Chaskalson's legacy must not be trampled into dust
The Times Editorial: Rivonia triallist Ahmed Kathrada said on news of the death of South Africa's former chief justice Arthur Chaskalson that South Africa would be poorer without him because his brilliance and wisdom were still greatly needed.
Kathrada's words about the man who defended him during the Rivonia trial will ring true for many South Africans.
As one of the founding fathers of the Constitutional Court, Chaskalson played an immense and invaluable role in ensuring a lasting break with the apartheid past and laws.
And it is here that the memory of Chaskalson's contribution should be recognised and honoured - by ensuring that the court remains an independent arbiter of the rights and responsibilities of all citizens.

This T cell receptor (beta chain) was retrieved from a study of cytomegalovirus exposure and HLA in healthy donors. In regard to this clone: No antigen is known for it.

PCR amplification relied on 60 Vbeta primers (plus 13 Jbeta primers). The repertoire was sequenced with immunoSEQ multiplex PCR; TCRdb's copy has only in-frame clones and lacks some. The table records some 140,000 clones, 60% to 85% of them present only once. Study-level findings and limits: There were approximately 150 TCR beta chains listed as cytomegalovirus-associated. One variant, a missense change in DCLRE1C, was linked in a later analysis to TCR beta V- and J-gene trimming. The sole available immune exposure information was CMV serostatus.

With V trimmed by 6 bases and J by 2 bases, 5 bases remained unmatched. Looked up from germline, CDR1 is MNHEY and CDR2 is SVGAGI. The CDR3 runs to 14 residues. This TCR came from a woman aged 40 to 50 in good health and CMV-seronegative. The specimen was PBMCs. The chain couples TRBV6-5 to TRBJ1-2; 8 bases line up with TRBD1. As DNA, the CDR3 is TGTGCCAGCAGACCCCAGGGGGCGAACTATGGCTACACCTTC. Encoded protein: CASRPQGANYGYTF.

The criticism that various senior ANC members have launched against the court - and the subsequent announcement of a judicial review - is a direct contradiction of the values and obligations of the court and its judges.
In a speech last month Chaskalson set out his criticism of the Legal Practice Bill, which seeks to place advocates and attorneys under a governmental framework.
He said: "Constitutions are written for the future. One of the lessons of history is that rights are vulnerable, and when governments come under stress there is a temptation for them to brush rights aside, in order to secure their goals and entrench their power. That is why democratic legal orders have checks and balances to guard against this. We cannot foresee the future."
South Africa, now more than ever, needs the courage and independence of patriots like Chaskalson whose wisdom reminds us how far we have travelled from a rule of law that was patently unfair and unequally applied.
And, most importantly, how imperative it is never to return to that time - however tempting our leaders in government might find it to manipulate laws to suit their agendas.